The Villa Diodati, near Lake Geneva in Switzerland, 1816: A group of people who will have a huge effect on centuries of literature to come gather for their own decadent weekend. But though Lord Byron, Mary Shelley, Dr Polidori and Clair Claremont are there… where is Percy Shelley? That’s a question that faces the Doctor and her companions when they gatecrash the festivities with clear instruction not to interfere with the specifics of the timeline. At first everything seems otherwise normal, even if the Doctor isn’t sure events are happening the way they should… but when the rooms of the house start to rearrange themselves and skeletal remains take random walks around the corridors, it is clear that something else is amiss.
Something outside the villa desperately wants in and when the Doctor discovers who and what it is, the group’s troubles are only just beginning. Because to save everyone, the Doctor may have to make a sacrifice… is the life of one man worth the costs of millions… and what of time itself?
Not only has Mary Shelley’s Frankenstein stood the test of time and provided the template for many variations on its theme, but the story of how the author came to write the novel has also consistently remained of interest and conjecture. The events at Switzerland’s secluded Villa Diodati – and 1816’s ‘Year without a Summer’ – became notorious when the young Mary Godwin, her lover (and later husband) Percy Shelley, Clair Claremont, Lord Byron and his physician Dr. Polidori holidayed at the estate and, frustrated by the bad weather, decided to conjure up horror stories. The conversations led to the groundwork of Mary’s Frankenstein and Byron and Polidari’s idea for Vampyre (which would influence Bram Stoker’s Dracula). The events would also be referenced in popular fiction: 1935’s Bride of Frankenstein includes an introduction involving the group prior to the fictious sequel unfolding, there was the 1986 film Gothic, the 1988 outing Haunted Summer and 2017’s Mary Shelley. In the Highlander episode The Modern Prometheus, it’s a Quickening that influences Mary Shelley’s perception of events involving lightning, death and rebirth (and Peter Wingfield’s Methos under the Polidori pseudonym that is involved in the weekend’s deadly decadence).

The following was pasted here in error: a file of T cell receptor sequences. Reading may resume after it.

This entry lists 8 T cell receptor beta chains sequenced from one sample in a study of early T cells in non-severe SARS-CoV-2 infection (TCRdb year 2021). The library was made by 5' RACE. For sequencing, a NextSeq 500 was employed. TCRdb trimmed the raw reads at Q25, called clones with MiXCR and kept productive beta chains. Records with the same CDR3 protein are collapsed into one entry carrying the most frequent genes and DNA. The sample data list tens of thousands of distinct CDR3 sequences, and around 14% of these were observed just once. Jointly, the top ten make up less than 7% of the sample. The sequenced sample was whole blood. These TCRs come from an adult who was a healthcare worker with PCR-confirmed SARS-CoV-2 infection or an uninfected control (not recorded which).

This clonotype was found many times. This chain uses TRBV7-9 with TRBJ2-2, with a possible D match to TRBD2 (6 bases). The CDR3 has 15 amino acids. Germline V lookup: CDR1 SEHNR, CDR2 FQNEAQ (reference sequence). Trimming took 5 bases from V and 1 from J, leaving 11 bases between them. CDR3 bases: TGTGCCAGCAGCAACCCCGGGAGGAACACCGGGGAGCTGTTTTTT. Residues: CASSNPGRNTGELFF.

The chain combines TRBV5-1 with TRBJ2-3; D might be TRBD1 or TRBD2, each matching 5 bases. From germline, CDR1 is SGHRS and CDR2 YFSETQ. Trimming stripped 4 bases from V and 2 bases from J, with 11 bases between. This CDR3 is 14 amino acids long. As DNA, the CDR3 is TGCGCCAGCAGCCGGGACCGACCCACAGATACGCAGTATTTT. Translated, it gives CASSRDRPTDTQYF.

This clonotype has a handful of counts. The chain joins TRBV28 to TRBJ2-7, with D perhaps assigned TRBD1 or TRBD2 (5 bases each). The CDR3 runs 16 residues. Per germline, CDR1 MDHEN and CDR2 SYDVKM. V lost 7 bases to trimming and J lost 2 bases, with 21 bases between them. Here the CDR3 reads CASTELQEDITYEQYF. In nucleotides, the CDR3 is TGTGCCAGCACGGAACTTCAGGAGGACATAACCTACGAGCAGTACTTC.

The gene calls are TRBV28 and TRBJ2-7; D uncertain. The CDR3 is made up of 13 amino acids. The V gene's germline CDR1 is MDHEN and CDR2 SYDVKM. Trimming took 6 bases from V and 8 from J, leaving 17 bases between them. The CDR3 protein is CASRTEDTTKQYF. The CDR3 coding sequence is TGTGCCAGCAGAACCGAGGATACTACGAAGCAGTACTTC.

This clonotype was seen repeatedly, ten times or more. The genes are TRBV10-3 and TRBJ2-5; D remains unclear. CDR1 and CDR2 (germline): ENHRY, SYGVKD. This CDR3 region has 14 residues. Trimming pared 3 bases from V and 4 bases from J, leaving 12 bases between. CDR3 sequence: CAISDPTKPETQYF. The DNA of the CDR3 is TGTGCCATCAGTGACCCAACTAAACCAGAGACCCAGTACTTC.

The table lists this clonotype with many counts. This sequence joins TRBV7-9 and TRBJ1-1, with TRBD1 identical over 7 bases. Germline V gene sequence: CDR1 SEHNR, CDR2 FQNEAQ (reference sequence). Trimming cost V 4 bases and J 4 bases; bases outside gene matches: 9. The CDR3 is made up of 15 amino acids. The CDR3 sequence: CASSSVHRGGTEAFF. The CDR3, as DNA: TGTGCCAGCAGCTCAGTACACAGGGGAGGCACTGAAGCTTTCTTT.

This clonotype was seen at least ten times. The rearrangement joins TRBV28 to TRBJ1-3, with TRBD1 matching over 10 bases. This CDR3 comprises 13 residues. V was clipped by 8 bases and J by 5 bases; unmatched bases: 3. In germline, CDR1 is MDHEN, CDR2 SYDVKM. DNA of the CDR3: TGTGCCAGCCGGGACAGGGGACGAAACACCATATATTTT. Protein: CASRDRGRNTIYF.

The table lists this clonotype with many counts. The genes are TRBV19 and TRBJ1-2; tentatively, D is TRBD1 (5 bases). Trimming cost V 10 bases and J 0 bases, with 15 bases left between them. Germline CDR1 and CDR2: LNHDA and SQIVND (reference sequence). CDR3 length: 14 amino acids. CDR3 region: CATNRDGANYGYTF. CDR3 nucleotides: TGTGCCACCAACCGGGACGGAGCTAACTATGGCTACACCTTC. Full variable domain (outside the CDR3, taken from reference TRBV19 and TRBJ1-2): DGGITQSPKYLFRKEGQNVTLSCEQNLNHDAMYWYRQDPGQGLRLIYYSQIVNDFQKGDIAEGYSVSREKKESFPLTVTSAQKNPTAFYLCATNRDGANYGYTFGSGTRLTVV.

So perhaps it’s no surprise that Doctor Who now has its turn – the question is rather, why it has taken so long? (In fact, it didn’t: Mary Shelley was a companion of the Eighth Doctor in a series of acclaimed audio adventures from Big Finish). Bearing that in mind, one suspects that each of the showrunners who have helmed Who through the ages- and the actors in the title role(s) – would have tackled the premise and the events in very different ways from each other and there’s potential in all of them. So how does the latest compare?